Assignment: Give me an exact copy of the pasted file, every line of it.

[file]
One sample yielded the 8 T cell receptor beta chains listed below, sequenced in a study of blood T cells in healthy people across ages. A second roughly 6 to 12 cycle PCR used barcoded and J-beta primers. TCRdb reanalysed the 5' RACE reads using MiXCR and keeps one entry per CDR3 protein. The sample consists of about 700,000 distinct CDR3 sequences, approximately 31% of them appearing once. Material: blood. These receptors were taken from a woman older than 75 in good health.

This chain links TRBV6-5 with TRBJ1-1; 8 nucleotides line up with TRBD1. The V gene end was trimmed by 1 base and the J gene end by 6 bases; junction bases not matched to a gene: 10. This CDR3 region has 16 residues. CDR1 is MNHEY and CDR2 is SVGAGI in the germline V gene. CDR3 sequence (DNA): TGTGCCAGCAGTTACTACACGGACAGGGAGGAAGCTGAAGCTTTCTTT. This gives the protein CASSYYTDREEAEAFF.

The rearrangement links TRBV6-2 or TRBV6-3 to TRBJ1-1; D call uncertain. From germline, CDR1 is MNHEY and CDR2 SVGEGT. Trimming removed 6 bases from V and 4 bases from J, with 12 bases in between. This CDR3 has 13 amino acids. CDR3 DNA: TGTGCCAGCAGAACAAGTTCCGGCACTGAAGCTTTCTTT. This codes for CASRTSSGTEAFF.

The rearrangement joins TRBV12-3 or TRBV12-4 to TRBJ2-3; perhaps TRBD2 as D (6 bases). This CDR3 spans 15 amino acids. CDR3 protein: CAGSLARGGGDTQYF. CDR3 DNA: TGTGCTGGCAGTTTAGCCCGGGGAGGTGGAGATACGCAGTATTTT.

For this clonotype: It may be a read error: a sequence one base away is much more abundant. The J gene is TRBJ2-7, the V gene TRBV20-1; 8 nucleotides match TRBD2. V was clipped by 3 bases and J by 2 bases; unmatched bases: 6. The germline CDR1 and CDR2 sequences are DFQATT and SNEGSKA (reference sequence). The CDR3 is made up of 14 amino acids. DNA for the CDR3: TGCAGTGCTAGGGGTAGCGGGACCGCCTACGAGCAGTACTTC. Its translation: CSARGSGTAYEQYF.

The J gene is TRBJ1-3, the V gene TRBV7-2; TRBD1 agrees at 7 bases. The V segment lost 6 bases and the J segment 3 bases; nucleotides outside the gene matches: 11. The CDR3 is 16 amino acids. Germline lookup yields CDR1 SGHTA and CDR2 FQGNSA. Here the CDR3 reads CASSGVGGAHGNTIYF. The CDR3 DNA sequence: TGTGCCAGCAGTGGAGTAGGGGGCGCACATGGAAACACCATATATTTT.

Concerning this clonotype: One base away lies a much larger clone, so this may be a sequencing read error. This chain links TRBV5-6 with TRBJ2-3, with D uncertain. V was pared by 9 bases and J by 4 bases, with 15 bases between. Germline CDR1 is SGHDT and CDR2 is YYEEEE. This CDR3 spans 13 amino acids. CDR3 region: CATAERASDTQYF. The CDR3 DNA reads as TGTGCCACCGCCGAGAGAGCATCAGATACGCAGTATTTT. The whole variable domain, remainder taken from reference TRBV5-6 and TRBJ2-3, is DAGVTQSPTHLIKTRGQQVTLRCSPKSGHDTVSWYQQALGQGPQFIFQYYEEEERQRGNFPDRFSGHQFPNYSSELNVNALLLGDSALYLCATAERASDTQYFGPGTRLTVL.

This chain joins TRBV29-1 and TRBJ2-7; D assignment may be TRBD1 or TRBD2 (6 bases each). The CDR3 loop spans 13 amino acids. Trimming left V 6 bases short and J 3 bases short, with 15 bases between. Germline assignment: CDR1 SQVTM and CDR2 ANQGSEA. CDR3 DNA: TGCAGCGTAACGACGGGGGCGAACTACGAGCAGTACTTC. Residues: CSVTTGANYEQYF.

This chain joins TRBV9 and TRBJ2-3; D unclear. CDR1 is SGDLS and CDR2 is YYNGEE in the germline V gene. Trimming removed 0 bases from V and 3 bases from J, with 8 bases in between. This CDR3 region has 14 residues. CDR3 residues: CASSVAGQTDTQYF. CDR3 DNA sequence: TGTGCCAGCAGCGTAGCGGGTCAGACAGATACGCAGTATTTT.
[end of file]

One sample yielded the 8 T cell receptor beta chains listed below, sequenced in a study of blood T cells in healthy people across ages. A second roughly 6 to 12 cycle PCR used barcoded and J-beta primers. TCRdb reanalysed the 5' RACE reads using MiXCR and keeps one entry per CDR3 protein. The sample consists of about 700,000 distinct CDR3 sequences, approximately 31% of them appearing once. Material: blood. These receptors were taken from a woman older than 75 in good health.

This chain links TRBV6-5 with TRBJ1-1; 8 nucleotides line up with TRBD1. The V gene end was trimmed by 1 base and the J gene end by 6 bases; junction bases not matched to a gene: 10. This CDR3 region has 16 residues. CDR1 is MNHEY and CDR2 is SVGAGI in the germline V gene. CDR3 sequence (DNA): TGTGCCAGCAGTTACTACACGGACAGGGAGGAAGCTGAAGCTTTCTTT. This gives the protein CASSYYTDREEAEAFF.

The rearrangement links TRBV6-2 or TRBV6-3 to TRBJ1-1; D call uncertain. From germline, CDR1 is MNHEY and CDR2 SVGEGT. Trimming removed 6 bases from V and 4 bases from J, with 12 bases in between. This CDR3 has 13 amino acids. CDR3 DNA: TGTGCCAGCAGAACAAGTTCCGGCACTGAAGCTTTCTTT. This codes for CASRTSSGTEAFF.

The rearrangement joins TRBV12-3 or TRBV12-4 to TRBJ2-3; perhaps TRBD2 as D (6 bases). This CDR3 spans 15 amino acids. CDR3 protein: CAGSLARGGGDTQYF. CDR3 DNA: TGTGCTGGCAGTTTAGCCCGGGGAGGTGGAGATACGCAGTATTTT.

For this clonotype: It may be a read error: a sequence one base away is much more abundant. The J gene is TRBJ2-7, the V gene TRBV20-1; 8 nucleotides match TRBD2. V was clipped by 3 bases and J by 2 bases; unmatched bases: 6. The germline CDR1 and CDR2 sequences are DFQATT and SNEGSKA (reference sequence). The CDR3 is made up of 14 amino acids. DNA for the CDR3: TGCAGTGCTAGGGGTAGCGGGACCGCCTACGAGCAGTACTTC. Its translation: CSARGSGTAYEQYF.

The J gene is TRBJ1-3, the V gene TRBV7-2; TRBD1 agrees at 7 bases. The V segment lost 6 bases and the J segment 3 bases; nucleotides outside the gene matches: 11. The CDR3 is 16 amino acids. Germline lookup yields CDR1 SGHTA and CDR2 FQGNSA. Here the CDR3 reads CASSGVGGAHGNTIYF. The CDR3 DNA sequence: TGTGCCAGCAGTGGAGTAGGGGGCGCACATGGAAACACCATATATTTT.

Concerning this clonotype: One base away lies a much larger clone, so this may be a sequencing read error. This chain links TRBV5-6 with TRBJ2-3, with D uncertain. V was pared by 9 bases and J by 4 bases, with 15 bases between. Germline CDR1 is SGHDT and CDR2 is YYEEEE. This CDR3 spans 13 amino acids. CDR3 region: CATAERASDTQYF. The CDR3 DNA reads as TGTGCCACCGCCGAGAGAGCATCAGATACGCAGTATTTT. The whole variable domain, remainder taken from reference TRBV5-6 and TRBJ2-3, is DAGVTQSPTHLIKTRGQQVTLRCSPKSGHDTVSWYQQALGQGPQFIFQYYEEEERQRGNFPDRFSGHQFPNYSSELNVNALLLGDSALYLCATAERASDTQYFGPGTRLTVL.

This chain joins TRBV29-1 and TRBJ2-7; D assignment may be TRBD1 or TRBD2 (6 bases each). The CDR3 loop spans 13 amino acids. Trimming left V 6 bases short and J 3 bases short, with 15 bases between. Germline assignment: CDR1 SQVTM and CDR2 ANQGSEA. CDR3 DNA: TGCAGCGTAACGACGGGGGCGAACTACGAGCAGTACTTC. Residues: CSVTTGANYEQYF.

This chain joins TRBV9 and TRBJ2-3; D unclear. CDR1 is SGDLS and CDR2 is YYNGEE in the germline V gene. Trimming removed 0 bases from V and 3 bases from J, with 8 bases in between. This CDR3 region has 14 residues. CDR3 residues: CASSVAGQTDTQYF. CDR3 DNA sequence: TGTGCCAGCAGCGTAGCGGGTCAGACAGATACGCAGTATTTT.